ZEW's survey asks 300 financial analysts for opinions on questions relating to the markets and economy. Both survey components had risen in recent months, indicating a less dour outlook in response to October's Brexit withdrawal agreement and the 'phase one deal' struck between the U.S. and China.

"This is the first clear sign of a hit from the coronavirus in the EZ sentiment data. The month-to-month drop in the expectations gauge was the biggest since the middle of last year, and this headline usually don’t swing by that much," says Claus Vistesen, chief Eurozone economist at Pantheon Macroeconomics. "Expect the headline investor sentiment surveys to dip further in the near term as major listed corporates start to count the cost of sharp slowdown in China’s economy in Q1. Apple’s warning on its Q1 earnings and unit supplies overnight is just one example, but it is representative, we think, of what comes next."

Above: Euro-to-Dollar rate shown at 4-hour intervals. 

"We think the low volatility environment is ending. EUR/USD 1 month ATM implied volatility has reversed form the 2007-2020 support line and one year support line and has divergence on the weekly RSI," warns Karen Jones, head of technical analysis for currencies, commodities and bonds at Commerzbank. "EUR/USD remains weak and on course for the 1.0763 2000-2020 uptrend which is expected to hold."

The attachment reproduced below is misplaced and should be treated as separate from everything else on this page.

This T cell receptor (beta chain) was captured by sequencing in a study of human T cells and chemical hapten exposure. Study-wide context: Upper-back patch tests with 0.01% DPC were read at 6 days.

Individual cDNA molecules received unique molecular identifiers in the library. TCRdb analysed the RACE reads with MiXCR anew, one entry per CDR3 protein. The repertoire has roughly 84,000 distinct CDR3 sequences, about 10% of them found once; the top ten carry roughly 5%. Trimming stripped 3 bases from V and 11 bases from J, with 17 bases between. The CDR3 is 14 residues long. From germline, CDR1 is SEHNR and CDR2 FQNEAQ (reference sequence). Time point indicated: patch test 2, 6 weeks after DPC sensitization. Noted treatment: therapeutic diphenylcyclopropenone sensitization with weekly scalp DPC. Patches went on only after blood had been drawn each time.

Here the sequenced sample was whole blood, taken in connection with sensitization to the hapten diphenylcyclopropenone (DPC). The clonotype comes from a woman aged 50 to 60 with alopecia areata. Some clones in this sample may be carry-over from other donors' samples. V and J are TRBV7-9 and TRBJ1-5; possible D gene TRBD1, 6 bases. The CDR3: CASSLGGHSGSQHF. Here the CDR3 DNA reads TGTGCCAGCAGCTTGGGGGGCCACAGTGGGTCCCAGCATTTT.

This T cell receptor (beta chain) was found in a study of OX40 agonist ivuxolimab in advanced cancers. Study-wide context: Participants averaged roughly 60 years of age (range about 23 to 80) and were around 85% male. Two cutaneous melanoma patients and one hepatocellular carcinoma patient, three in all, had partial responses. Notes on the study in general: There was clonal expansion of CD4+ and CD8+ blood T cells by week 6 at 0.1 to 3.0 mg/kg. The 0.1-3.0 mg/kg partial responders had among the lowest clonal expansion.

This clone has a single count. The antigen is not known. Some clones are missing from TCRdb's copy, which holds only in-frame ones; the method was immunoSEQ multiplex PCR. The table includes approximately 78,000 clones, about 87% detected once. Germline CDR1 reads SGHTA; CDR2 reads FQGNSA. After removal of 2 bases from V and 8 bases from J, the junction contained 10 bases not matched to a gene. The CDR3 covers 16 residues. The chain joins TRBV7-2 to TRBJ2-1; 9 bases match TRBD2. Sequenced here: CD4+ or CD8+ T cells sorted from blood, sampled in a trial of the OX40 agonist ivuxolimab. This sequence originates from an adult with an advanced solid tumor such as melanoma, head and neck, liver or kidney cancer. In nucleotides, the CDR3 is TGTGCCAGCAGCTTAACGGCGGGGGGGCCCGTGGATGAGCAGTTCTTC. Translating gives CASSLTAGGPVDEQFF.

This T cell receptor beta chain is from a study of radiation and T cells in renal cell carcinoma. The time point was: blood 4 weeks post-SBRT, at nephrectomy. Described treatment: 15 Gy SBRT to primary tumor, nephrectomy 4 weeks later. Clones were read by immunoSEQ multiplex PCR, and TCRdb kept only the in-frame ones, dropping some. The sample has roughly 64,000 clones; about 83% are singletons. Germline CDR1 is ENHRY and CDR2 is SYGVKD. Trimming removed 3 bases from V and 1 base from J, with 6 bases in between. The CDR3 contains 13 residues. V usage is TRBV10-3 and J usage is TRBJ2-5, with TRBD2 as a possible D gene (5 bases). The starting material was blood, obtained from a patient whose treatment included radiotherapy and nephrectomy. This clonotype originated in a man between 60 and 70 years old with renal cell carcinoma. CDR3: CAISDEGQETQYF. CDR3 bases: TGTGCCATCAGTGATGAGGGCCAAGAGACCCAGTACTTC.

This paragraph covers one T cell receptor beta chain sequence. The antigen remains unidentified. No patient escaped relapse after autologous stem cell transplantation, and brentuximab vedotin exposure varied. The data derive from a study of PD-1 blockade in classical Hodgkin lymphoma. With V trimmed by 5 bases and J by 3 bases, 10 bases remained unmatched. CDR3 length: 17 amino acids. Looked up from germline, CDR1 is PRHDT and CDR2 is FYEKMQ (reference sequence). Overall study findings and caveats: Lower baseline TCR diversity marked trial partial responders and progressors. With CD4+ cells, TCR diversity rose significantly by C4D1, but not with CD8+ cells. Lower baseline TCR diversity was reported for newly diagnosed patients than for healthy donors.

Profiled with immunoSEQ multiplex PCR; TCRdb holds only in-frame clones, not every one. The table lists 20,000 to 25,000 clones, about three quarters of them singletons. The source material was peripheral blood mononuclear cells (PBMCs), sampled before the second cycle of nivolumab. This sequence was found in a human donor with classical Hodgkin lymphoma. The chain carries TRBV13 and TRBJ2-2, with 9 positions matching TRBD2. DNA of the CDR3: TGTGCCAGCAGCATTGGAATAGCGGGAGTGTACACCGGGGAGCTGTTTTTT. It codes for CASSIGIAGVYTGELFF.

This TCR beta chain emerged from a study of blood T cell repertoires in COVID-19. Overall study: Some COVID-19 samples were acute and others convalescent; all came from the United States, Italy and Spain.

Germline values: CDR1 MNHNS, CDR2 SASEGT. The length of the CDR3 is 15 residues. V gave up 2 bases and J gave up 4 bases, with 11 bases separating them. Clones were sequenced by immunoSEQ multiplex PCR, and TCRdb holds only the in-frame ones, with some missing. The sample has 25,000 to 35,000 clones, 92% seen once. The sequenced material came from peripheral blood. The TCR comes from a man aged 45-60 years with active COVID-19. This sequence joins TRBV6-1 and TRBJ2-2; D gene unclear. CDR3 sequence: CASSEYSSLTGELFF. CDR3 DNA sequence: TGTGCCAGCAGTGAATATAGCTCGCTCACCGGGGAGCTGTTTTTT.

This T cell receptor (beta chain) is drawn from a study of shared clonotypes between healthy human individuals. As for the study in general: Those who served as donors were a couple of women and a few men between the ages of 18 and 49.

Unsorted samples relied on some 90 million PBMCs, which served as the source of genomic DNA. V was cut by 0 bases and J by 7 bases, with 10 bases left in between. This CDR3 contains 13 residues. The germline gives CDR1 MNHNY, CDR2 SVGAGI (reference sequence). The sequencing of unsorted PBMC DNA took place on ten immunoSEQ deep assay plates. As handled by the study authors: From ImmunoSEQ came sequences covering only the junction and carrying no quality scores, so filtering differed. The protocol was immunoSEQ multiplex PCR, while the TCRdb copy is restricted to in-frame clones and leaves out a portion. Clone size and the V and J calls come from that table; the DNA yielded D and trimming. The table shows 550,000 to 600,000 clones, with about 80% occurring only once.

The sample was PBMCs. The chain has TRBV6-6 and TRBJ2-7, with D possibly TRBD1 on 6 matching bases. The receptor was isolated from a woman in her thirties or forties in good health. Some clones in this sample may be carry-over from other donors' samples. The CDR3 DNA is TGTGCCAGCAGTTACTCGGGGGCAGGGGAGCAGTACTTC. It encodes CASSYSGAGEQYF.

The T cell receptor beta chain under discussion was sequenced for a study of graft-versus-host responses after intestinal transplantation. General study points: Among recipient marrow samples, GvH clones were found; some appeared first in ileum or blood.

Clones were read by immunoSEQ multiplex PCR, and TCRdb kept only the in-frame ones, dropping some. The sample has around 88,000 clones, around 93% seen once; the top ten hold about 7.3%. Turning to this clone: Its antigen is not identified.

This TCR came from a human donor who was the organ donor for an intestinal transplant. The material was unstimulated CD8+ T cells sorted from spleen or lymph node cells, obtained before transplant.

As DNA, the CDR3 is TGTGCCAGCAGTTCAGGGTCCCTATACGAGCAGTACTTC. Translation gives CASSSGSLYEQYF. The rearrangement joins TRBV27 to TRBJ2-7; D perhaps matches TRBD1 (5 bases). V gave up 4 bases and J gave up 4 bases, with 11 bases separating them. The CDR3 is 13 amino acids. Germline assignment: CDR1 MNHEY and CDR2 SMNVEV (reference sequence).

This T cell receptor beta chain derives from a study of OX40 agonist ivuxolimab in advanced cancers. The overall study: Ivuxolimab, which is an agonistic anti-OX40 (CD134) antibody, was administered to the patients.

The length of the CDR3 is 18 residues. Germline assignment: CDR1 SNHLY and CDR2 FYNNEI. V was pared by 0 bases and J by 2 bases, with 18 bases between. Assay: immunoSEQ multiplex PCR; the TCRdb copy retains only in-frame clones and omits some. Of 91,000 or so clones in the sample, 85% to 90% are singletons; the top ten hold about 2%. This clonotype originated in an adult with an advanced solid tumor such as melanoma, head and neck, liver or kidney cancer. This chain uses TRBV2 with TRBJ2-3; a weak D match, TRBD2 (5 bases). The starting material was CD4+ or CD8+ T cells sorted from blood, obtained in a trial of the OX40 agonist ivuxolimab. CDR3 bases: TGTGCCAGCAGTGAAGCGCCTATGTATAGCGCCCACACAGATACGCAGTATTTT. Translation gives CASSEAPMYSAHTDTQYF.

Tuesday's data relates to the first month of 2020 and the opening of a quarter that threatens to be an economic write-off for Europe's largest economy and many others around the world. Germany's economy already stalled with zero growth last quarter while the French and Italian economies contracted. 

"If downside risks were to materialise, fiscal responses should be differentiated, aiming for a more supportive stance at the aggregate level, while ensuring full respect of the Stability and Growth Pact," - European Council, Tuesday 18 February.

China's economy has been brought to a standstill since late January by a combination of public fears over the infection spreading there and government measures to contain it, both of which are severely disrupting multinational consumer electronics and automotive firms' supply chains. The rub for the Euro is that many of those automotive firms are headquartered in Germany.